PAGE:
Friday, September 23, 2005

Porcella, The Deadly Snakes' fourth album, shows the band continuing to expand its horizons from its greasy garage rock roots without turning its back on where it came from. There's a bit of The Doors in album-opener Debt Collection, a bluesy rock number with some sax. There are lots of strings in 200 Nautical Miles and the collection-closing A Bird In The Hand Is Worthless. The organ plays a large role in the garage-rockin' Sissy Blues, while the blues-based Let It All Go is largely acoustic. Co-frontman André Ethier plays toy piano and sounds like Eric Burdon in the context of High Prices Going Down, while reminding me of Nick Cave in So Young & So Cruel. Melotron is used to good effect on the fun, melodic and varied Gore Veil. There are musical similarities to Tom Waits' work on Work, while horns add extra life and spirit to the rollicking By Morning, It's Gone. The Banquet offers up a garage rock gospel revival.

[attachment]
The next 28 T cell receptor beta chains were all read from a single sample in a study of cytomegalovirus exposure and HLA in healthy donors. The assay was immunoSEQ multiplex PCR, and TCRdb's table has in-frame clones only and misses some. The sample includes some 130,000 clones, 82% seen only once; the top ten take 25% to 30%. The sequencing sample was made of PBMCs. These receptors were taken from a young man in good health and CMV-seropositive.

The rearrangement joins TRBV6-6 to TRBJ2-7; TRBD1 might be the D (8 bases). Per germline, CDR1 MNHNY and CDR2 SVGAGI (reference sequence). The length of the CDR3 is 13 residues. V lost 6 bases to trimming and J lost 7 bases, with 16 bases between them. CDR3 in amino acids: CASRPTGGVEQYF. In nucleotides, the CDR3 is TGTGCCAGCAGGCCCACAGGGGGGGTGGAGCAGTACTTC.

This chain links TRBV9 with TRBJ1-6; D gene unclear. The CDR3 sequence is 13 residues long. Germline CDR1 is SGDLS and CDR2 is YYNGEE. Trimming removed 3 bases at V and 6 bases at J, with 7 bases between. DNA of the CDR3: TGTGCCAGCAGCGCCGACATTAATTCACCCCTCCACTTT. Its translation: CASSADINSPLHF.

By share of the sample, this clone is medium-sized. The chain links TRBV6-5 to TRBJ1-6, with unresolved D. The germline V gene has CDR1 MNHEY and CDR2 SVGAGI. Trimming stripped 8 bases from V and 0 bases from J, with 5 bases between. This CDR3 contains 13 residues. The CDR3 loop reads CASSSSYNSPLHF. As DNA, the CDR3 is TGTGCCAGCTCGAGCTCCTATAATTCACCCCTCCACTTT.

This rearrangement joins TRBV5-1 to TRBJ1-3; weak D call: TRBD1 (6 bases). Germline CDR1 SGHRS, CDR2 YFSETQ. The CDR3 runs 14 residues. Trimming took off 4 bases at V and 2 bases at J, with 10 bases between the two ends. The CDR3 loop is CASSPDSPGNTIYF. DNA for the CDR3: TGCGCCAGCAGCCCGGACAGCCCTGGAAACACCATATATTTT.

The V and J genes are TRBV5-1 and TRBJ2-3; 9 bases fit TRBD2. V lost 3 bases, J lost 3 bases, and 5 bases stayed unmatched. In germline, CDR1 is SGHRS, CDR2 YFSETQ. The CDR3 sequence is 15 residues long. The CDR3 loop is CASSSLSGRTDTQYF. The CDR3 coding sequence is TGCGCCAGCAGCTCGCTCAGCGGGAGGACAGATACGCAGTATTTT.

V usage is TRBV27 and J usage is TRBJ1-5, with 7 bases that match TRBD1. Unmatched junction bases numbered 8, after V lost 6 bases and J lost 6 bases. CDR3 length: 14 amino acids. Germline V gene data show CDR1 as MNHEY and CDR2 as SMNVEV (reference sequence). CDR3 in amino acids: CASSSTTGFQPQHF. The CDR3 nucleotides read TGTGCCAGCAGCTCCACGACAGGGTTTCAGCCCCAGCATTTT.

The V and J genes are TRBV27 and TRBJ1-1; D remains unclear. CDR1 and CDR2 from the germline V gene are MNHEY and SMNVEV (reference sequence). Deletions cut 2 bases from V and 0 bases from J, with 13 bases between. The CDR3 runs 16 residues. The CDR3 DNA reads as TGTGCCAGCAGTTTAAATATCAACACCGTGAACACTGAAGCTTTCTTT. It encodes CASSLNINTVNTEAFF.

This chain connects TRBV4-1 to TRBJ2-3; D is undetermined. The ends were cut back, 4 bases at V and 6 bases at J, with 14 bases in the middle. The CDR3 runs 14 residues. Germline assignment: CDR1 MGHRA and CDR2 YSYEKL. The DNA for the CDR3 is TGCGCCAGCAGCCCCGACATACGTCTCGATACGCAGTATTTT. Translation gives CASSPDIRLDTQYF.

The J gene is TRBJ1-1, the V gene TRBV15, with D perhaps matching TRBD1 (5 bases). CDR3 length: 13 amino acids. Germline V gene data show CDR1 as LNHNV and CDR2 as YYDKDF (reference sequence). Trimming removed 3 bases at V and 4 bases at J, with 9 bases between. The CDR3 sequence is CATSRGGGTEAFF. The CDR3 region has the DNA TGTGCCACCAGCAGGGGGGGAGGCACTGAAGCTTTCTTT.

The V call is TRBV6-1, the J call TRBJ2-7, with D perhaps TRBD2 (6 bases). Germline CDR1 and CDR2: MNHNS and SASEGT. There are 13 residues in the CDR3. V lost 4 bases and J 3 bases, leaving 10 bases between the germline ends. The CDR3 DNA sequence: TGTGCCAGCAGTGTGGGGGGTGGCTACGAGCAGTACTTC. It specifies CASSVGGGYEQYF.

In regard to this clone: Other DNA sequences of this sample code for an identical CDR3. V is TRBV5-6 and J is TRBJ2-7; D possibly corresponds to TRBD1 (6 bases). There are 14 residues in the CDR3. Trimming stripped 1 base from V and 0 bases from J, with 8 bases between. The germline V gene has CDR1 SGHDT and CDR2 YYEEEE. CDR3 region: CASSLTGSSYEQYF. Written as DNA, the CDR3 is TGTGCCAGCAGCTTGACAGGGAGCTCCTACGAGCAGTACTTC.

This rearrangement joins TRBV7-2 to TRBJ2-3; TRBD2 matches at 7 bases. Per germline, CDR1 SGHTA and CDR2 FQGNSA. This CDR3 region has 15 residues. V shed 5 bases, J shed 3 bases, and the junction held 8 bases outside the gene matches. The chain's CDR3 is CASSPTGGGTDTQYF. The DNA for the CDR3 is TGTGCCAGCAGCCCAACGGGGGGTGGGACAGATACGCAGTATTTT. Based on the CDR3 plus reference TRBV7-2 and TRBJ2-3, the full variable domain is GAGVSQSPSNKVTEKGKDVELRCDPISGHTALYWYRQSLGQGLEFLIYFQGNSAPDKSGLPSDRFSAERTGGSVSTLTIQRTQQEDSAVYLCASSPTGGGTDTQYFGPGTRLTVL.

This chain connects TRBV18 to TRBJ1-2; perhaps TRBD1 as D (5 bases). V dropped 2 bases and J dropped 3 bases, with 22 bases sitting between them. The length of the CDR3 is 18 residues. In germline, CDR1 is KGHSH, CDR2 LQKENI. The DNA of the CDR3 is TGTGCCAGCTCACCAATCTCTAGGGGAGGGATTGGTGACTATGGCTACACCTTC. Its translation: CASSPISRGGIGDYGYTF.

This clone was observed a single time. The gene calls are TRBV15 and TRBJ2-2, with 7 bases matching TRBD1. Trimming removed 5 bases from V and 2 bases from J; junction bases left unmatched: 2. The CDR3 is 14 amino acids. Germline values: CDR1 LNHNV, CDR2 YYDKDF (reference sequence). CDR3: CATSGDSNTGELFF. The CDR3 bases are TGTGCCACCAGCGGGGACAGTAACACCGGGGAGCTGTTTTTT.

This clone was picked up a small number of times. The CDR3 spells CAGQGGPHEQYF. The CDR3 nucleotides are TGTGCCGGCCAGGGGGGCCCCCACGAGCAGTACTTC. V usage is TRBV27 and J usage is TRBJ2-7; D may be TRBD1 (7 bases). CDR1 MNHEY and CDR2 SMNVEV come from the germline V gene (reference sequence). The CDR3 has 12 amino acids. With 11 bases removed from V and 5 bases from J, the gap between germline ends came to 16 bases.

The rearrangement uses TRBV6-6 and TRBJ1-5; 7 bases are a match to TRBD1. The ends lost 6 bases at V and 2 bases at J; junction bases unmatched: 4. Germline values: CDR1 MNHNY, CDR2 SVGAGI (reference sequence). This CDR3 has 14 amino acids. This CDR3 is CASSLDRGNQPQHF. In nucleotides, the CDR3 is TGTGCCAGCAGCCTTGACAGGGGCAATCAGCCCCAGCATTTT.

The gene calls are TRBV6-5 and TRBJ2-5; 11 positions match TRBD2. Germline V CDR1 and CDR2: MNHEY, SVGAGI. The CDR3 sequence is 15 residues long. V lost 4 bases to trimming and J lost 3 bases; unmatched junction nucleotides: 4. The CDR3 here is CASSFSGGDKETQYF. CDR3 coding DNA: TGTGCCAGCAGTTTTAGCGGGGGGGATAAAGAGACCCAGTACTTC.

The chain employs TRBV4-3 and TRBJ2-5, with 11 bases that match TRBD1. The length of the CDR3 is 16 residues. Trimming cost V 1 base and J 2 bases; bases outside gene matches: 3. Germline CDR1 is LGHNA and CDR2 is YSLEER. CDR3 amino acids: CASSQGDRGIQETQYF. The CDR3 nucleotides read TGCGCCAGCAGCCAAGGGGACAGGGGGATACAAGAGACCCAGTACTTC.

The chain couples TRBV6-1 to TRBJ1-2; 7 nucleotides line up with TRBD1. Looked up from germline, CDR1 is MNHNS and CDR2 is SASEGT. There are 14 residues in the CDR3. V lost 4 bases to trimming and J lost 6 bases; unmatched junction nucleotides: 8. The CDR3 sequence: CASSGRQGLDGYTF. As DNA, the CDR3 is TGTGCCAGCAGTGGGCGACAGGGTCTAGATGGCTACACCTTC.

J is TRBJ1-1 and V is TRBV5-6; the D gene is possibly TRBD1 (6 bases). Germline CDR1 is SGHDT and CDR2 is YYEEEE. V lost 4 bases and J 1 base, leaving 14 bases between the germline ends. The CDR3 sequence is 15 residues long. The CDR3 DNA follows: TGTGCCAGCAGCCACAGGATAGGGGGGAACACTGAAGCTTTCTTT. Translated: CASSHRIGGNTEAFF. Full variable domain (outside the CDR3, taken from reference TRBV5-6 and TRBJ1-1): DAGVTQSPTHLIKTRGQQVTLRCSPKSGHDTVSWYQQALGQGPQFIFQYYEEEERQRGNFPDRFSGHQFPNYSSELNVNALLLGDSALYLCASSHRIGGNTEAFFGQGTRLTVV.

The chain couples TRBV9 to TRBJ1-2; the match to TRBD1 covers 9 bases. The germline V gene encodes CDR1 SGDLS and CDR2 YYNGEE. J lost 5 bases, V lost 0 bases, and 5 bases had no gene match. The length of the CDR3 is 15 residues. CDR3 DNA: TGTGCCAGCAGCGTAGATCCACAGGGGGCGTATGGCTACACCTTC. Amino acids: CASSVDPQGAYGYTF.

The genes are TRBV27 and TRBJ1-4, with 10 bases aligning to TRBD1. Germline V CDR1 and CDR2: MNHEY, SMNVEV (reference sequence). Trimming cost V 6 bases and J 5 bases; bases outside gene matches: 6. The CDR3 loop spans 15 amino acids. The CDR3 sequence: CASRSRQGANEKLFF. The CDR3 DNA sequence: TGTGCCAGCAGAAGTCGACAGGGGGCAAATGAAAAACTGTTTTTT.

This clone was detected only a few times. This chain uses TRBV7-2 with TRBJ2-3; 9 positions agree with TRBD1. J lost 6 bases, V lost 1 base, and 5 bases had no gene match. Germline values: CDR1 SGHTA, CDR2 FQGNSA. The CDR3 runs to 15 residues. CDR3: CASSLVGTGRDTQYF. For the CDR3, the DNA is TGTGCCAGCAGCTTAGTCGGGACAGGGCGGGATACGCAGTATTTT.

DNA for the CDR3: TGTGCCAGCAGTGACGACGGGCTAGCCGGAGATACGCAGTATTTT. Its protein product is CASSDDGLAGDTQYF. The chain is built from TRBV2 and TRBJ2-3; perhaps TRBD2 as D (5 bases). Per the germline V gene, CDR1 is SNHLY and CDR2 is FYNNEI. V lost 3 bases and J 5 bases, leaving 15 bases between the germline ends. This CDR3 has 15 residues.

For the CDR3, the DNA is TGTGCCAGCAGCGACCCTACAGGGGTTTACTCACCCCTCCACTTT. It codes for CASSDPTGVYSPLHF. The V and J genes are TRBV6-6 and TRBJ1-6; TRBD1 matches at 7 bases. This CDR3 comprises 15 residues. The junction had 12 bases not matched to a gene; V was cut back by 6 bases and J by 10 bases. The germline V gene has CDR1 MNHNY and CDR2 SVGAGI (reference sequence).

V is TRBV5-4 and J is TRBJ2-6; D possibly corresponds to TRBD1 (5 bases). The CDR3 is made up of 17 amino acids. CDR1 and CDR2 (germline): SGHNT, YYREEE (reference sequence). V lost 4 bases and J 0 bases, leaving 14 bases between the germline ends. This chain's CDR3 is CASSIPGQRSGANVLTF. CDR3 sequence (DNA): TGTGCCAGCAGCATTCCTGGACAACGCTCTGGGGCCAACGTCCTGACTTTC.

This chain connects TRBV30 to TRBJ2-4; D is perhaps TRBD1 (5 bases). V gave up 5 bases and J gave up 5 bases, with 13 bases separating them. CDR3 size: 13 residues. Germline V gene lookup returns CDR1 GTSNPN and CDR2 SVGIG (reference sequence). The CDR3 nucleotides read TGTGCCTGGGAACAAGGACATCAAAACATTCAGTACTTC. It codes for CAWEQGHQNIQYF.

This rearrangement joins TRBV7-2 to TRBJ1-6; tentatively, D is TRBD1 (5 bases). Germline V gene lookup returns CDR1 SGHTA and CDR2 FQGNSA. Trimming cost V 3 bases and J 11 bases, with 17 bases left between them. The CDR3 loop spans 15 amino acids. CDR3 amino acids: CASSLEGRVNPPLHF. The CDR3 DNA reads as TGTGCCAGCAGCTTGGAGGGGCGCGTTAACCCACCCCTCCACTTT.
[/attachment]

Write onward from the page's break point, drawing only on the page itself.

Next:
While Porcella is solid, The Deadly Snakes really come into their own on stage. I've seen the group twice since June and believe that it's one of the best live bands in Toronto. Hopefully I can get motivated enough after barbecuing myself a nice steak to get out of the house and see the Snakes play Lee's Palace at midnight tonight. I'm sure that it will be a hot show.

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